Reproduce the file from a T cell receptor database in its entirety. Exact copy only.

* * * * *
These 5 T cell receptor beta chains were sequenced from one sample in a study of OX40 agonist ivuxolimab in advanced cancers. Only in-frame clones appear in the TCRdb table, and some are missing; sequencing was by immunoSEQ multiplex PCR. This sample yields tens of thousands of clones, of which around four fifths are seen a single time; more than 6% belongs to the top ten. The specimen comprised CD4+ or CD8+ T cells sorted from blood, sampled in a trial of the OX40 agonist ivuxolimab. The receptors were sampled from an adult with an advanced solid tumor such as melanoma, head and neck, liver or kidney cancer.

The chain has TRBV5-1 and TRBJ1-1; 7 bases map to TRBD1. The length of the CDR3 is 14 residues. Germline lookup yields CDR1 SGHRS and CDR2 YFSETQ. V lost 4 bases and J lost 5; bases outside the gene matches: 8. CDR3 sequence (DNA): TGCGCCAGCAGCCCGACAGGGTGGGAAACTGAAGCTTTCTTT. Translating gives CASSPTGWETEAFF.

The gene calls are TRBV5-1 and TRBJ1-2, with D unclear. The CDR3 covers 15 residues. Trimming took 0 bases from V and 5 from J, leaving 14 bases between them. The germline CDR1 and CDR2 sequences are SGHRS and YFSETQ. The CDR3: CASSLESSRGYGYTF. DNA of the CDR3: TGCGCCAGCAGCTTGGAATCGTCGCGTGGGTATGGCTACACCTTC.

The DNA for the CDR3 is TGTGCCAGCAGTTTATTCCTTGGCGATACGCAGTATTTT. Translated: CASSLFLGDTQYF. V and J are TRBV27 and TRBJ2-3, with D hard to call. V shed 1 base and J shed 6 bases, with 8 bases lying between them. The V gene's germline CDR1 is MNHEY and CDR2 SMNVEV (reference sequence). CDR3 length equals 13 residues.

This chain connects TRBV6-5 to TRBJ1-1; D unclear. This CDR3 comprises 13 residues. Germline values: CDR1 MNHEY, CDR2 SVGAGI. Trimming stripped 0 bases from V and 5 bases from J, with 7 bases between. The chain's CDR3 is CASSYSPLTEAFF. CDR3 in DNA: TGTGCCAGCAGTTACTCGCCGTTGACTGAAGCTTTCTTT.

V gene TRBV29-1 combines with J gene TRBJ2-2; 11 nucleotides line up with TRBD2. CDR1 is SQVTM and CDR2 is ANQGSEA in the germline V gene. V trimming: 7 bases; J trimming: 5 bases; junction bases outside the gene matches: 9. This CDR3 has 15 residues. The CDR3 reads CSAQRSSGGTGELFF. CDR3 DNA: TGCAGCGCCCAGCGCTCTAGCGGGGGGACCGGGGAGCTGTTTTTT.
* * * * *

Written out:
These 5 T cell receptor beta chains were sequenced from one sample in a study of OX40 agonist ivuxolimab in advanced cancers. Only in-frame clones appear in the TCRdb table, and some are missing; sequencing was by immunoSEQ multiplex PCR. This sample yields tens of thousands of clones, of which around four fifths are seen a single time; more than 6% belongs to the top ten. The specimen comprised CD4+ or CD8+ T cells sorted from blood, sampled in a trial of the OX40 agonist ivuxolimab. The receptors were sampled from an adult with an advanced solid tumor such as melanoma, head and neck, liver or kidney cancer.

The chain has TRBV5-1 and TRBJ1-1; 7 bases map to TRBD1. The length of the CDR3 is 14 residues. Germline lookup yields CDR1 SGHRS and CDR2 YFSETQ. V lost 4 bases and J lost 5; bases outside the gene matches: 8. CDR3 sequence (DNA): TGCGCCAGCAGCCCGACAGGGTGGGAAACTGAAGCTTTCTTT. Translating gives CASSPTGWETEAFF.

The gene calls are TRBV5-1 and TRBJ1-2, with D unclear. The CDR3 covers 15 residues. Trimming took 0 bases from V and 5 from J, leaving 14 bases between them. The germline CDR1 and CDR2 sequences are SGHRS and YFSETQ. The CDR3: CASSLESSRGYGYTF. DNA of the CDR3: TGCGCCAGCAGCTTGGAATCGTCGCGTGGGTATGGCTACACCTTC.

The DNA for the CDR3 is TGTGCCAGCAGTTTATTCCTTGGCGATACGCAGTATTTT. Translated: CASSLFLGDTQYF. V and J are TRBV27 and TRBJ2-3, with D hard to call. V shed 1 base and J shed 6 bases, with 8 bases lying between them. The V gene's germline CDR1 is MNHEY and CDR2 SMNVEV (reference sequence). CDR3 length equals 13 residues.

This chain connects TRBV6-5 to TRBJ1-1; D unclear. This CDR3 comprises 13 residues. Germline values: CDR1 MNHEY, CDR2 SVGAGI. Trimming stripped 0 bases from V and 5 bases from J, with 7 bases between. The chain's CDR3 is CASSYSPLTEAFF. CDR3 in DNA: TGTGCCAGCAGTTACTCGCCGTTGACTGAAGCTTTCTTT.

V gene TRBV29-1 combines with J gene TRBJ2-2; 11 nucleotides line up with TRBD2. CDR1 is SQVTM and CDR2 is ANQGSEA in the germline V gene. V trimming: 7 bases; J trimming: 5 bases; junction bases outside the gene matches: 9. This CDR3 has 15 residues. The CDR3 reads CSAQRSSGGTGELFF. CDR3 DNA: TGCAGCGCCCAGCGCTCTAGCGGGGGGACCGGGGAGCTGTTTTTT.